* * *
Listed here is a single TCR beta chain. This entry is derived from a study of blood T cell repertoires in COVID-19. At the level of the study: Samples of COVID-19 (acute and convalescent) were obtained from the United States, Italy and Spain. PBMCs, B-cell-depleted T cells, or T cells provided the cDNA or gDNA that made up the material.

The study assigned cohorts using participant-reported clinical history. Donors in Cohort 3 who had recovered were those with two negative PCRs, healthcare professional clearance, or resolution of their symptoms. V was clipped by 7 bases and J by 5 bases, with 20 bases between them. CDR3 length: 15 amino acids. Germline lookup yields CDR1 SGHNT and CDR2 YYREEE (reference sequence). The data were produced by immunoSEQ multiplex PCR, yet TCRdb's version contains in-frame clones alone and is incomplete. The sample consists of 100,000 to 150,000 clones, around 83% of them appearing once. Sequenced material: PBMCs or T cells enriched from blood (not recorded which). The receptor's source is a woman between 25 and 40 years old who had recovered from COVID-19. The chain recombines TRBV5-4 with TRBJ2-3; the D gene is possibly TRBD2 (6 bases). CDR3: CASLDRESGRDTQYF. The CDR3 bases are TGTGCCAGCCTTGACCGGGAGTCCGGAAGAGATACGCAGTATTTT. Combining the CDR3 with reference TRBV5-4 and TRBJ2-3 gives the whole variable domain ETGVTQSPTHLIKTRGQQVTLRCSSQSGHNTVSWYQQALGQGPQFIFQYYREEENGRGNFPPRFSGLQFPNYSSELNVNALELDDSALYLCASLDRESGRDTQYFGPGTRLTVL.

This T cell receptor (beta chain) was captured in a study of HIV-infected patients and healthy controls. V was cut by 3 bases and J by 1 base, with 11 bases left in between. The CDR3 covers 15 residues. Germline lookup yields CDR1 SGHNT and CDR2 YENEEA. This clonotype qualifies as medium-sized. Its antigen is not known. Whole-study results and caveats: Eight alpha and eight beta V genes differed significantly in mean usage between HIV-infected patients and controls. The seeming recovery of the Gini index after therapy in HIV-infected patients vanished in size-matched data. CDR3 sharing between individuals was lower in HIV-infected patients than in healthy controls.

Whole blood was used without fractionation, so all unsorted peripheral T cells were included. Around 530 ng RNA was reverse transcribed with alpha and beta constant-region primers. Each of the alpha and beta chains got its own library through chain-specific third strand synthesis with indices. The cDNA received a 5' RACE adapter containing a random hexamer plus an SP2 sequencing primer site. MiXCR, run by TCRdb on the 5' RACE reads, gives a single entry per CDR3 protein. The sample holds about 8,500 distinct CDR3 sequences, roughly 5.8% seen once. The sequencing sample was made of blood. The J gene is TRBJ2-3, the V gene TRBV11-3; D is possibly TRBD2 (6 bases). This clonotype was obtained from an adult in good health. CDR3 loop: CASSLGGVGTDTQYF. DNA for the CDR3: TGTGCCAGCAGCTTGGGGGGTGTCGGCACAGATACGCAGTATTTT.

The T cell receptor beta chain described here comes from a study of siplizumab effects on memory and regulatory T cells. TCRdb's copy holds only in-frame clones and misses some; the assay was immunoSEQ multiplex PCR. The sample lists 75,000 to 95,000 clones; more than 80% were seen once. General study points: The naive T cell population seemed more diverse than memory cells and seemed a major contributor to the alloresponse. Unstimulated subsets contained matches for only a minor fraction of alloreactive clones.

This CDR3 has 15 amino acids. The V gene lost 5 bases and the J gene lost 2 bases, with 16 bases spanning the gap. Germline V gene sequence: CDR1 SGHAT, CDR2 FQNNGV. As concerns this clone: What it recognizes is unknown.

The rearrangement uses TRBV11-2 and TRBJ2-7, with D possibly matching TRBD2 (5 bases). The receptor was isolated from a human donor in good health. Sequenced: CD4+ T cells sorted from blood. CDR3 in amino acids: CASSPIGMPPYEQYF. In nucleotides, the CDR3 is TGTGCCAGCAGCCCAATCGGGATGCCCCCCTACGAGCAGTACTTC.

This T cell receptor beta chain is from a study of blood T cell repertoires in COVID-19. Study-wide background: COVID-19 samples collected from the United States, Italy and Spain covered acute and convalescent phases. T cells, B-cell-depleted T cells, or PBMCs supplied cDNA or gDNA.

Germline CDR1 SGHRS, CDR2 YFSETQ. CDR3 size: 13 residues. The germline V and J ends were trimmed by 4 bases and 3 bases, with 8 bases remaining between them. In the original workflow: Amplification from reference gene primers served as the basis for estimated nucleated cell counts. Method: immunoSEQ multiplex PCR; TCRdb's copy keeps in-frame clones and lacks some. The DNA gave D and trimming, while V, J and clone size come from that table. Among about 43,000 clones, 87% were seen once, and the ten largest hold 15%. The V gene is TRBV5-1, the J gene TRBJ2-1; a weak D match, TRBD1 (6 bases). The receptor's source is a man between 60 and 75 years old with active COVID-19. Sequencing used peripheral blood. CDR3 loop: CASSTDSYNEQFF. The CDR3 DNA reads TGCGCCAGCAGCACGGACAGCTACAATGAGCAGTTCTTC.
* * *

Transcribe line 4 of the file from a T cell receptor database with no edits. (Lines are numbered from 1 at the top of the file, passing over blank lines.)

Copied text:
Whole blood was used without fractionation, so all unsorted peripheral T cells were included. Around 530 ng RNA was reverse transcribed with alpha and beta constant-region primers. Each of the alpha and beta chains got its own library through chain-specific third strand synthesis with indices. The cDNA received a 5' RACE adapter containing a random hexamer plus an SP2 sequencing primer site. MiXCR, run by TCRdb on the 5' RACE reads, gives a single entry per CDR3 protein. The sample holds about 8,500 distinct CDR3 sequences, roughly 5.8% seen once. The sequencing sample was made of blood. The J gene is TRBJ2-3, the V gene TRBV11-3; D is possibly TRBD2 (6 bases). This clonotype was obtained from an adult in good health. CDR3 loop: CASSLGGVGTDTQYF. DNA for the CDR3: TGTGCCAGCAGCTTGGGGGGTGTCGGCACAGATACGCAGTATTTT.